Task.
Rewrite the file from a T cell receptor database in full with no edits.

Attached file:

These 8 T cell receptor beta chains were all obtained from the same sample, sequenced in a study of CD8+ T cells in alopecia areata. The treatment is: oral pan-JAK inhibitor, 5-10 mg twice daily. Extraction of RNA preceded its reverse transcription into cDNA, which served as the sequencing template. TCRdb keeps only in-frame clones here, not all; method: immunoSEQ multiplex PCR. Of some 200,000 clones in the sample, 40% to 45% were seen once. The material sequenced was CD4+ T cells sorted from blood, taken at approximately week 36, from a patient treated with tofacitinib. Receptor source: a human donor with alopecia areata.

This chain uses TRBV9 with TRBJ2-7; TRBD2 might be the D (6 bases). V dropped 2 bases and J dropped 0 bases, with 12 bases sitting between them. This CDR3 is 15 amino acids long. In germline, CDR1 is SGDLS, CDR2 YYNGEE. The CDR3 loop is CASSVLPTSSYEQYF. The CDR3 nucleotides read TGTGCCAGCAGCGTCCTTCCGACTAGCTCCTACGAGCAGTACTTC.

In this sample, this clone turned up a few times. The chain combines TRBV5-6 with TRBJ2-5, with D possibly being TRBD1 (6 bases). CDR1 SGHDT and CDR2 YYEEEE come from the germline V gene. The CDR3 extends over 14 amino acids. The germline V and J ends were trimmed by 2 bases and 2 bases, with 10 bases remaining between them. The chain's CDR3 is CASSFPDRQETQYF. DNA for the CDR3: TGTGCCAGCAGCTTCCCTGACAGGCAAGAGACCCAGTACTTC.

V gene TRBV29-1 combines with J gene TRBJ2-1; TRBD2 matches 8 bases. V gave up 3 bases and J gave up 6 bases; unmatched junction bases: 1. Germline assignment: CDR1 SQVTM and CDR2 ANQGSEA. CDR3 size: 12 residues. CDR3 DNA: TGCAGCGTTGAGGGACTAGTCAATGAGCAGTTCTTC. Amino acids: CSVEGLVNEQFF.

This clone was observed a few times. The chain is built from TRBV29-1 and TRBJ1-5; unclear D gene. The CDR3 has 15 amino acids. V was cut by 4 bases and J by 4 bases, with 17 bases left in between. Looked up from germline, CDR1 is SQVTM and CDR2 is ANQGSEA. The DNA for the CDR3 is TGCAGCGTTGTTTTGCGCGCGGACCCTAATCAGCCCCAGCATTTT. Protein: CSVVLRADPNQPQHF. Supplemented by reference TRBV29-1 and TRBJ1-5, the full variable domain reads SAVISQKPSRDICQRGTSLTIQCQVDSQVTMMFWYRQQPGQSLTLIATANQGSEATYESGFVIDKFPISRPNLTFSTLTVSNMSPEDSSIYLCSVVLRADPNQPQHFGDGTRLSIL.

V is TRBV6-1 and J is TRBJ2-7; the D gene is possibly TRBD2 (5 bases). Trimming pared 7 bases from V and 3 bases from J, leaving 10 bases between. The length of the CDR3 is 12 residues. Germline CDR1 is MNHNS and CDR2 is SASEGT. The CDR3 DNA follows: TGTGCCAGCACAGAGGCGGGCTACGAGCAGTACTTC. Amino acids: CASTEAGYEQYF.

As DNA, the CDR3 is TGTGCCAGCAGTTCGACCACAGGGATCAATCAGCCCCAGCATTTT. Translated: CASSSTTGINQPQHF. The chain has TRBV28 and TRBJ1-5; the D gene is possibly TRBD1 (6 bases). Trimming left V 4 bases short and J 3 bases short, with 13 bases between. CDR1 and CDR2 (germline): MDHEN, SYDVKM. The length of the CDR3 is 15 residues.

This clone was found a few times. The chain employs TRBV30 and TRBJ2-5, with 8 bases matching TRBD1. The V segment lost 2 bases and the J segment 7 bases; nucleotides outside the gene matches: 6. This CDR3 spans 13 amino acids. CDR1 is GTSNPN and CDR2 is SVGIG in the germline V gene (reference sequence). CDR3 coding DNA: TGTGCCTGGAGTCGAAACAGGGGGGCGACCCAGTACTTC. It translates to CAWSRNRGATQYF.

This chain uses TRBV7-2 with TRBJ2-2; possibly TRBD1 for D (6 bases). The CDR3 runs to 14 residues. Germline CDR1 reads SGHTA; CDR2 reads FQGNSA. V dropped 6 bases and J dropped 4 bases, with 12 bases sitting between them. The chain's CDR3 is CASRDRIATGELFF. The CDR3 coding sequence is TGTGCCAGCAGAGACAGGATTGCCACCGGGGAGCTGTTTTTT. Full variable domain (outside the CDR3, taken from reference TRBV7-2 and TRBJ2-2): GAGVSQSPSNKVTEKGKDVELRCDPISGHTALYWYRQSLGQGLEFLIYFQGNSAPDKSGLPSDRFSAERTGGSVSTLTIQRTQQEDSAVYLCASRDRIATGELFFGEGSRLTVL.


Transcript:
These 8 T cell receptor beta chains were all obtained from the same sample, sequenced in a study of CD8+ T cells in alopecia areata. The treatment is: oral pan-JAK inhibitor, 5-10 mg twice daily. Extraction of RNA preceded its reverse transcription into cDNA, which served as the sequencing template. TCRdb keeps only in-frame clones here, not all; method: immunoSEQ multiplex PCR. Of some 200,000 clones in the sample, 40% to 45% were seen once. The material sequenced was CD4+ T cells sorted from blood, taken at approximately week 36, from a patient treated with tofacitinib. Receptor source: a human donor with alopecia areata.

This chain uses TRBV9 with TRBJ2-7; TRBD2 might be the D (6 bases). V dropped 2 bases and J dropped 0 bases, with 12 bases sitting between them. This CDR3 is 15 amino acids long. In germline, CDR1 is SGDLS, CDR2 YYNGEE. The CDR3 loop is CASSVLPTSSYEQYF. The CDR3 nucleotides read TGTGCCAGCAGCGTCCTTCCGACTAGCTCCTACGAGCAGTACTTC.

In this sample, this clone turned up a few times. The chain combines TRBV5-6 with TRBJ2-5, with D possibly being TRBD1 (6 bases). CDR1 SGHDT and CDR2 YYEEEE come from the germline V gene. The CDR3 extends over 14 amino acids. The germline V and J ends were trimmed by 2 bases and 2 bases, with 10 bases remaining between them. The chain's CDR3 is CASSFPDRQETQYF. DNA for the CDR3: TGTGCCAGCAGCTTCCCTGACAGGCAAGAGACCCAGTACTTC.

V gene TRBV29-1 combines with J gene TRBJ2-1; TRBD2 matches 8 bases. V gave up 3 bases and J gave up 6 bases; unmatched junction bases: 1. Germline assignment: CDR1 SQVTM and CDR2 ANQGSEA. CDR3 size: 12 residues. CDR3 DNA: TGCAGCGTTGAGGGACTAGTCAATGAGCAGTTCTTC. Amino acids: CSVEGLVNEQFF.

This clone was observed a few times. The chain is built from TRBV29-1 and TRBJ1-5; unclear D gene. The CDR3 has 15 amino acids. V was cut by 4 bases and J by 4 bases, with 17 bases left in between. Looked up from germline, CDR1 is SQVTM and CDR2 is ANQGSEA. The DNA for the CDR3 is TGCAGCGTTGTTTTGCGCGCGGACCCTAATCAGCCCCAGCATTTT. Protein: CSVVLRADPNQPQHF. Supplemented by reference TRBV29-1 and TRBJ1-5, the full variable domain reads SAVISQKPSRDICQRGTSLTIQCQVDSQVTMMFWYRQQPGQSLTLIATANQGSEATYESGFVIDKFPISRPNLTFSTLTVSNMSPEDSSIYLCSVVLRADPNQPQHFGDGTRLSIL.

V is TRBV6-1 and J is TRBJ2-7; the D gene is possibly TRBD2 (5 bases). Trimming pared 7 bases from V and 3 bases from J, leaving 10 bases between. The length of the CDR3 is 12 residues. Germline CDR1 is MNHNS and CDR2 is SASEGT. The CDR3 DNA follows: TGTGCCAGCACAGAGGCGGGCTACGAGCAGTACTTC. Amino acids: CASTEAGYEQYF.

As DNA, the CDR3 is TGTGCCAGCAGTTCGACCACAGGGATCAATCAGCCCCAGCATTTT. Translated: CASSSTTGINQPQHF. The chain has TRBV28 and TRBJ1-5; the D gene is possibly TRBD1 (6 bases). Trimming left V 4 bases short and J 3 bases short, with 13 bases between. CDR1 and CDR2 (germline): MDHEN, SYDVKM. The length of the CDR3 is 15 residues.

This clone was found a few times. The chain employs TRBV30 and TRBJ2-5, with 8 bases matching TRBD1. The V segment lost 2 bases and the J segment 7 bases; nucleotides outside the gene matches: 6. This CDR3 spans 13 amino acids. CDR1 is GTSNPN and CDR2 is SVGIG in the germline V gene (reference sequence). CDR3 coding DNA: TGTGCCTGGAGTCGAAACAGGGGGGCGACCCAGTACTTC. It translates to CAWSRNRGATQYF.

This chain uses TRBV7-2 with TRBJ2-2; possibly TRBD1 for D (6 bases). The CDR3 runs to 14 residues. Germline CDR1 reads SGHTA; CDR2 reads FQGNSA. V dropped 6 bases and J dropped 4 bases, with 12 bases sitting between them. The chain's CDR3 is CASRDRIATGELFF. The CDR3 coding sequence is TGTGCCAGCAGAGACAGGATTGCCACCGGGGAGCTGTTTTTT. Full variable domain (outside the CDR3, taken from reference TRBV7-2 and TRBJ2-2): GAGVSQSPSNKVTEKGKDVELRCDPISGHTALYWYRQSLGQGLEFLIYFQGNSAPDKSGLPSDRFSAERTGGSVSTLTIQRTQQEDSAVYLCASRDRIATGELFFGEGSRLTVL.